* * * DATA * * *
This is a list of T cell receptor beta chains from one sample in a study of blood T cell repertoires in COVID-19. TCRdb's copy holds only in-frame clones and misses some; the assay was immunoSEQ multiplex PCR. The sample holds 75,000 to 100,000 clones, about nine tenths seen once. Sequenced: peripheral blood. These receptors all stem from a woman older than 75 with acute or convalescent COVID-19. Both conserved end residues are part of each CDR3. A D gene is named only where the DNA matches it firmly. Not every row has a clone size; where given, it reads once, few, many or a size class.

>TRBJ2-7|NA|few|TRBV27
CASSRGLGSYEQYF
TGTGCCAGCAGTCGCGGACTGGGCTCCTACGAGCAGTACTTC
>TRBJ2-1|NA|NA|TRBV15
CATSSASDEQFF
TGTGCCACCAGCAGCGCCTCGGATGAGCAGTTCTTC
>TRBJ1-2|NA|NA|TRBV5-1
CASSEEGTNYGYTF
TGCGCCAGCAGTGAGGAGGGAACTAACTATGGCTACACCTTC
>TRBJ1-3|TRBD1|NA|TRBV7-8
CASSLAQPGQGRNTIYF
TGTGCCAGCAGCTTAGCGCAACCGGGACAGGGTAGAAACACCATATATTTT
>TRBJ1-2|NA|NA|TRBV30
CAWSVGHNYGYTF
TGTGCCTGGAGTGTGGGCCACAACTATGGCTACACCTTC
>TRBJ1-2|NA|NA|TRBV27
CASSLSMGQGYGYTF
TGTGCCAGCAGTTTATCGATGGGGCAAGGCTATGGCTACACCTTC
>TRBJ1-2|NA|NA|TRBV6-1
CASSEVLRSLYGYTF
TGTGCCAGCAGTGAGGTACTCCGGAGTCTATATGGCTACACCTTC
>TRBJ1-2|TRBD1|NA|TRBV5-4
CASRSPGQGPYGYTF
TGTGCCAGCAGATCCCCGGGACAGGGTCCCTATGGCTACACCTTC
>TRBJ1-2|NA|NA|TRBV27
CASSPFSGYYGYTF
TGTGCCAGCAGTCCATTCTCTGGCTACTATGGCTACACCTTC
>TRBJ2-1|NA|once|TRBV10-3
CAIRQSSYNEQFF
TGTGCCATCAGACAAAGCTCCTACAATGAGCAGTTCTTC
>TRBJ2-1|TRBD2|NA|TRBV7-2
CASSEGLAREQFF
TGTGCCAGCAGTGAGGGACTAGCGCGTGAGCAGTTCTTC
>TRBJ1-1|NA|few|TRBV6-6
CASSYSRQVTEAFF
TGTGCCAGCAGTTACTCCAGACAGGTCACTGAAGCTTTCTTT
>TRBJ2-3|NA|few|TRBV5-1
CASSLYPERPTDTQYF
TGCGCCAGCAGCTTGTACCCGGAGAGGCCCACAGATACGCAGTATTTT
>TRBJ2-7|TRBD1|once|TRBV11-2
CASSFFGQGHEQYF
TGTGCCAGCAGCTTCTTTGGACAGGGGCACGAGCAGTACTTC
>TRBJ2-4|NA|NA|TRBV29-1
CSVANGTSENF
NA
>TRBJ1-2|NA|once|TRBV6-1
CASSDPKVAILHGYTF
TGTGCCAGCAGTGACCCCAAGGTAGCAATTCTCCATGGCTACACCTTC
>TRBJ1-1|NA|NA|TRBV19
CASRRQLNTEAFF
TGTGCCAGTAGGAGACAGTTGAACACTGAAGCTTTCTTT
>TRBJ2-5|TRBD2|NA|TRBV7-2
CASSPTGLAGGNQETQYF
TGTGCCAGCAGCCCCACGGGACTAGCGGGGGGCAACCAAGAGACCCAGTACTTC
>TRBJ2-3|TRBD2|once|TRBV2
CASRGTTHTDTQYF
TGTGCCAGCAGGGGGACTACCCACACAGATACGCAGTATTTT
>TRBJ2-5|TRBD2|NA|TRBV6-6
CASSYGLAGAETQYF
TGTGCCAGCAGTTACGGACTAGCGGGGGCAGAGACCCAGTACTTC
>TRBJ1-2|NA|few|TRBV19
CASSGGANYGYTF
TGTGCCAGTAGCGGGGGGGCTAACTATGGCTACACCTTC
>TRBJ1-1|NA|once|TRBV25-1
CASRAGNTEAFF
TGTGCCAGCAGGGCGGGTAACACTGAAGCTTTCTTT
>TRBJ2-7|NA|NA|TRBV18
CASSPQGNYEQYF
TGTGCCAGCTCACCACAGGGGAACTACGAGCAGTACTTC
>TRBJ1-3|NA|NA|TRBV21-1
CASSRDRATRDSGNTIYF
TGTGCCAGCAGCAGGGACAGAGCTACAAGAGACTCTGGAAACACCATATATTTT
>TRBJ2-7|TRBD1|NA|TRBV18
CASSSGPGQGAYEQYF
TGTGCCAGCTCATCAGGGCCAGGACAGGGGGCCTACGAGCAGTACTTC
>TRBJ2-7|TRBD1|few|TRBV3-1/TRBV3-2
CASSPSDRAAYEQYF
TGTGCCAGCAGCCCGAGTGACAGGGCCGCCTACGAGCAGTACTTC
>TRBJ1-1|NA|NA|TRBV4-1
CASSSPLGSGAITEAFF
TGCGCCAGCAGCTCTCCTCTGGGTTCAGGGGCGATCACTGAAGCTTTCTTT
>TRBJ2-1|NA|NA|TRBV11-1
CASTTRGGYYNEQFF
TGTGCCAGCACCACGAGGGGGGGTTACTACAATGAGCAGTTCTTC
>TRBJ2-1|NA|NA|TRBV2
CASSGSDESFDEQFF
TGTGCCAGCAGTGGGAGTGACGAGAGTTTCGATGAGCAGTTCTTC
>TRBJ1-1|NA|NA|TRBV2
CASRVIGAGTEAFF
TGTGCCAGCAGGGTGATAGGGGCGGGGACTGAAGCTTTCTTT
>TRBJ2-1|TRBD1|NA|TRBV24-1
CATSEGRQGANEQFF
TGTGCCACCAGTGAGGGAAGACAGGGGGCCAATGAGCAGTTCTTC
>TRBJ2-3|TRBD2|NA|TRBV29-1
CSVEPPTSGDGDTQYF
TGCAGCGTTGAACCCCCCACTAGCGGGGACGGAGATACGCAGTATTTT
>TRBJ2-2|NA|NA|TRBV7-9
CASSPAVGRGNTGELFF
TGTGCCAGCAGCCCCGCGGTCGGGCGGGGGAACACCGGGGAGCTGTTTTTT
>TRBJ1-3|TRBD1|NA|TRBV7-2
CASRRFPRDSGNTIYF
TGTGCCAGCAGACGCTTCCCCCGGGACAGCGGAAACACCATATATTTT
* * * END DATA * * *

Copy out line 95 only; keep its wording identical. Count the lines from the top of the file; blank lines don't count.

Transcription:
>TRBJ2-3|TRBD2|NA|TRBV29-1